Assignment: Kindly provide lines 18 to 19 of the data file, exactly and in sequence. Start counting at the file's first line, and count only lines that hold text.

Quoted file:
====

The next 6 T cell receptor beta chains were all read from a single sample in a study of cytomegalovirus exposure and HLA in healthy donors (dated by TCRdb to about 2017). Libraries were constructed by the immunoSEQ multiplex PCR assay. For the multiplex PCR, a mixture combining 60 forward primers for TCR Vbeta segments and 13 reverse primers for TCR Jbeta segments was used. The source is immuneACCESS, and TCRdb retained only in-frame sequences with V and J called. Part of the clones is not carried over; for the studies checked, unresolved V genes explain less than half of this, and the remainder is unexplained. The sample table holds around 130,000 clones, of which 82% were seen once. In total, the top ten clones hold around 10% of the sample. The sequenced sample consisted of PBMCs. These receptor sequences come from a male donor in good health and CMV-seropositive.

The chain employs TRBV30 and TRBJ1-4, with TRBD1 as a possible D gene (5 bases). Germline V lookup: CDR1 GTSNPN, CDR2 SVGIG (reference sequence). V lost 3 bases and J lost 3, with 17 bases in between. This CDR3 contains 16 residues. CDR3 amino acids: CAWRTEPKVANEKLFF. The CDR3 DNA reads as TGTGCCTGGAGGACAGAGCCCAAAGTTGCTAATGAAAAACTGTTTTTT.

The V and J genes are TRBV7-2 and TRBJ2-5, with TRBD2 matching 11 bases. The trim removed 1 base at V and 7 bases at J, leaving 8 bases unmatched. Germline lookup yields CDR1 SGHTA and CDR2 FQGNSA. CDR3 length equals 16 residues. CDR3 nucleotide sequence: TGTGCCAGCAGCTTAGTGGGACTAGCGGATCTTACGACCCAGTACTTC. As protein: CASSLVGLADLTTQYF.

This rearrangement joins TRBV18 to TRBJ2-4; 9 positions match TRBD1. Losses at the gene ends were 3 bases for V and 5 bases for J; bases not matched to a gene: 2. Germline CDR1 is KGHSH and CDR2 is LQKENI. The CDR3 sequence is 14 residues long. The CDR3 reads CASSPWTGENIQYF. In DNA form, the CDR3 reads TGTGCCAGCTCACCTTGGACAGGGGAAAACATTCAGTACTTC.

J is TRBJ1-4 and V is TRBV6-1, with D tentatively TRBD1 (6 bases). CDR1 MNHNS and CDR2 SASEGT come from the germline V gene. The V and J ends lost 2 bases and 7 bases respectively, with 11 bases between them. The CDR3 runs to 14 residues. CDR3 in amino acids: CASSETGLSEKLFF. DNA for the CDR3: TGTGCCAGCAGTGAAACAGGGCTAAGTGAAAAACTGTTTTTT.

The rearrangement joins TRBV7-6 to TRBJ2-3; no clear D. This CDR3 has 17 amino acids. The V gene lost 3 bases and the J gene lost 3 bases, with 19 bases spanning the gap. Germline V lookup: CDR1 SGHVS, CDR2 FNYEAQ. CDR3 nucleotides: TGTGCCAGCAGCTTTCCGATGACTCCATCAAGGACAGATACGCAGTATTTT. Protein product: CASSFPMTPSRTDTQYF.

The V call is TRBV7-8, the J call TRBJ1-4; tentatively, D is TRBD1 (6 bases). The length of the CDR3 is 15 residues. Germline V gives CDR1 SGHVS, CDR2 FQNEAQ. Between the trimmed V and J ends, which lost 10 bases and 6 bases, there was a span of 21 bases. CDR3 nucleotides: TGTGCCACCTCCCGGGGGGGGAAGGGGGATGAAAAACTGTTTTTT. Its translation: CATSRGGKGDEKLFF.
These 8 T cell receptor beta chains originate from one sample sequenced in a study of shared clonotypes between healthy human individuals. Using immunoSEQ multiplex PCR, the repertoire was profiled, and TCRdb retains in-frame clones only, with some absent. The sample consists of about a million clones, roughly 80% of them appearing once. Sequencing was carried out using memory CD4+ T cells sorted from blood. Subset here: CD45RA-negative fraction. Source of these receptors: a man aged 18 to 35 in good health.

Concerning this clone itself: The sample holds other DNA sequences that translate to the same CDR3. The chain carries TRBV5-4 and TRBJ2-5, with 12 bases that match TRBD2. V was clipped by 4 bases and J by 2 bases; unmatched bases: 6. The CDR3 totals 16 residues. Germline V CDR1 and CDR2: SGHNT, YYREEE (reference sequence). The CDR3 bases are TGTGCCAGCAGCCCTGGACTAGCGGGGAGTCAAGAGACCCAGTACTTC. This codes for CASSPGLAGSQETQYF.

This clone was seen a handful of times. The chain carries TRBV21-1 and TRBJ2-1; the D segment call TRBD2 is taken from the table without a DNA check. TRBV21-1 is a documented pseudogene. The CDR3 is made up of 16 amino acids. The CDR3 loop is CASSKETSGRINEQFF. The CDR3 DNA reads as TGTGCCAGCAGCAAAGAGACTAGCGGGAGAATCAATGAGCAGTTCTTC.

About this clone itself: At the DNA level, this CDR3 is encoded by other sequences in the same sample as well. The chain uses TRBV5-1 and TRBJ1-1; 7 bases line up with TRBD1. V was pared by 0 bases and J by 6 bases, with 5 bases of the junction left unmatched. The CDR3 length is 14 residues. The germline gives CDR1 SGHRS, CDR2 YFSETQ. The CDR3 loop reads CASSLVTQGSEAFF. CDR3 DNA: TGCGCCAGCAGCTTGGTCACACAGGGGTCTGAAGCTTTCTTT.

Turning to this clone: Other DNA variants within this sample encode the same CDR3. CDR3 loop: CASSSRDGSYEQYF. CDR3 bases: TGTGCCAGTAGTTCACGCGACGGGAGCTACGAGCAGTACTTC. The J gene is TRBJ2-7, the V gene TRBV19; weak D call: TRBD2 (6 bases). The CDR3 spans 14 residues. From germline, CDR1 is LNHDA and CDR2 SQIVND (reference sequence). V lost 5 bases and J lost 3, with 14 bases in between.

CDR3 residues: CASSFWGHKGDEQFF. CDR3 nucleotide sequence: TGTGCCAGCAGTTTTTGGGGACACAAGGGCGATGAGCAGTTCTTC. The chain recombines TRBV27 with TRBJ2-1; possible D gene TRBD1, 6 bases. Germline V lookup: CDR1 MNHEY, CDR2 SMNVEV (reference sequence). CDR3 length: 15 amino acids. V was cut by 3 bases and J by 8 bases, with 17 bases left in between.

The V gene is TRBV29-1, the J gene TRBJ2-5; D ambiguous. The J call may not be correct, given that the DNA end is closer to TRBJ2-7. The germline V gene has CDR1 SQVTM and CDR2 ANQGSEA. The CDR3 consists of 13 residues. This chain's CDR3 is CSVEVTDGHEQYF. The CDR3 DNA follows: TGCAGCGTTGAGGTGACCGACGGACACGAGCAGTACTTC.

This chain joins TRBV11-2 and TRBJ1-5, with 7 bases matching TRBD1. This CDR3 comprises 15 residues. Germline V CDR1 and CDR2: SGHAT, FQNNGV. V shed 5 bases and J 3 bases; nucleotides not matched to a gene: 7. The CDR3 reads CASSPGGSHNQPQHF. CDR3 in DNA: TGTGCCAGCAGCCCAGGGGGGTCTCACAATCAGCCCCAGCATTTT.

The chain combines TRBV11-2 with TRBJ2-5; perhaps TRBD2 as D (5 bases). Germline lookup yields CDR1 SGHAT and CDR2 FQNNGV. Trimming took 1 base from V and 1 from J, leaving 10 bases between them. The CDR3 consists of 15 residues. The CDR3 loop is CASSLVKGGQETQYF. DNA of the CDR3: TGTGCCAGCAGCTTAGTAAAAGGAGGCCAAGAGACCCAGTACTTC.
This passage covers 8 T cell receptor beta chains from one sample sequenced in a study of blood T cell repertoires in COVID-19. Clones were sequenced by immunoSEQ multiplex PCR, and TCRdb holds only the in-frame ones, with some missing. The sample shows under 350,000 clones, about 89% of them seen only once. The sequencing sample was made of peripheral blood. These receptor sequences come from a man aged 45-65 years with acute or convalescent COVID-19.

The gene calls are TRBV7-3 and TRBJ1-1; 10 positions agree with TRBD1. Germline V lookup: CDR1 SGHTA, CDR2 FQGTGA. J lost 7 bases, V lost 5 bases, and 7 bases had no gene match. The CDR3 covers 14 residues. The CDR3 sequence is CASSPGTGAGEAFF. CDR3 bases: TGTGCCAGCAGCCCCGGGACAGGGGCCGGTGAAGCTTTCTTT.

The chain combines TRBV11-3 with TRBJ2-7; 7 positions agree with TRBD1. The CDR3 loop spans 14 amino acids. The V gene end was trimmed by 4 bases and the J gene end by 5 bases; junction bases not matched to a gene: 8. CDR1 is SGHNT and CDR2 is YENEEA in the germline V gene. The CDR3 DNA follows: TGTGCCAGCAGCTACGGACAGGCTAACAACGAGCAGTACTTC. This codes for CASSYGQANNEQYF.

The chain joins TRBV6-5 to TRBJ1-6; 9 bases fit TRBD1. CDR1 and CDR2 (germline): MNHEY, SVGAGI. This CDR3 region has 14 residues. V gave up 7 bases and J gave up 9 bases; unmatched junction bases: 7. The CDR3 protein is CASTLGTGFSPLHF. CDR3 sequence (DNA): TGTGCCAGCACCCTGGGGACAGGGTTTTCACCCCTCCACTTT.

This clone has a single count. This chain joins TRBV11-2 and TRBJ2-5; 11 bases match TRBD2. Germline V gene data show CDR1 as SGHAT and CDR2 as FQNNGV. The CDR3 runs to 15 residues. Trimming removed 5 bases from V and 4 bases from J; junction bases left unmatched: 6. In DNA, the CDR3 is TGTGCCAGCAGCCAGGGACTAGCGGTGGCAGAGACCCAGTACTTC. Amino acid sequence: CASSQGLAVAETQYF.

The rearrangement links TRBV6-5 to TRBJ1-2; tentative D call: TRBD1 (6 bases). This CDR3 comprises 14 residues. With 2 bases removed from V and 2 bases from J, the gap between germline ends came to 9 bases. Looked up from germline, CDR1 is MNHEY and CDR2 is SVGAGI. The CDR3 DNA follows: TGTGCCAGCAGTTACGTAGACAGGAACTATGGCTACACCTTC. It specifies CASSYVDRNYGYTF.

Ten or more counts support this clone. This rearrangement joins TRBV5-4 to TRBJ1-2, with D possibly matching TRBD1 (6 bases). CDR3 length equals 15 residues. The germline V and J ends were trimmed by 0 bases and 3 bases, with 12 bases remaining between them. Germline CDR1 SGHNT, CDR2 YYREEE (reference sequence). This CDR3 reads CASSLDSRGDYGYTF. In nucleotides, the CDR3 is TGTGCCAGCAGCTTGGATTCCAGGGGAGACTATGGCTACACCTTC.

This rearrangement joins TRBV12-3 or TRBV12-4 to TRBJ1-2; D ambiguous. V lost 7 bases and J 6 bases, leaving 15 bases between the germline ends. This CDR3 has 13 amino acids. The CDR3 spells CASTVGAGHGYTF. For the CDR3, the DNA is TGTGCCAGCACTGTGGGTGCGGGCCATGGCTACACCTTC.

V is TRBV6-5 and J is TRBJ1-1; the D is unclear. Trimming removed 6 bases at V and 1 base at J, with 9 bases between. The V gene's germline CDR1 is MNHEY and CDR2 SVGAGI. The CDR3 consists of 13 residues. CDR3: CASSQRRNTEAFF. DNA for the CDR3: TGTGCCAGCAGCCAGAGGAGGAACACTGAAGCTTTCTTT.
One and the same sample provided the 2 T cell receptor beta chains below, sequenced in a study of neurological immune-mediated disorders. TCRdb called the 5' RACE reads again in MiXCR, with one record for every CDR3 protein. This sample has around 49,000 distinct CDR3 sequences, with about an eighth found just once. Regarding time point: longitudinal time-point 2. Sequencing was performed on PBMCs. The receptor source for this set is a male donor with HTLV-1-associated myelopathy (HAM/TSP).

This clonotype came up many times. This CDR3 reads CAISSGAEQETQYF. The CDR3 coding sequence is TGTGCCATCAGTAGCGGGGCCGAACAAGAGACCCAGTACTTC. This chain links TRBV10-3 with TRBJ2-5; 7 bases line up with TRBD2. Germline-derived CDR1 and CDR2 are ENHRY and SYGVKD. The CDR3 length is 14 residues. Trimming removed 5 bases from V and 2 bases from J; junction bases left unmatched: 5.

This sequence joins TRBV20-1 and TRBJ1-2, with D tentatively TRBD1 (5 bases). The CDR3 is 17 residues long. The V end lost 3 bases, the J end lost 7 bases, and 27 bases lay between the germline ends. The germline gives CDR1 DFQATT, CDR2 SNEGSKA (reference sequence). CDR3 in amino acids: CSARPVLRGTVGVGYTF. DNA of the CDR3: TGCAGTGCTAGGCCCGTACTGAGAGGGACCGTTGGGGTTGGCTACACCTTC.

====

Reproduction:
The gene calls are TRBV7-3 and TRBJ1-1; 10 positions agree with TRBD1. Germline V lookup: CDR1 SGHTA, CDR2 FQGTGA. J lost 7 bases, V lost 5 bases, and 7 bases had no gene match. The CDR3 covers 14 residues. The CDR3 sequence is CASSPGTGAGEAFF. CDR3 bases: TGTGCCAGCAGCCCCGGGACAGGGGCCGGTGAAGCTTTCTTT.

The chain combines TRBV11-3 with TRBJ2-7; 7 positions agree with TRBD1. The CDR3 loop spans 14 amino acids. The V gene end was trimmed by 4 bases and the J gene end by 5 bases; junction bases not matched to a gene: 8. CDR1 is SGHNT and CDR2 is YENEEA in the germline V gene. The CDR3 DNA follows: TGTGCCAGCAGCTACGGACAGGCTAACAACGAGCAGTACTTC. This codes for CASSYGQANNEQYF.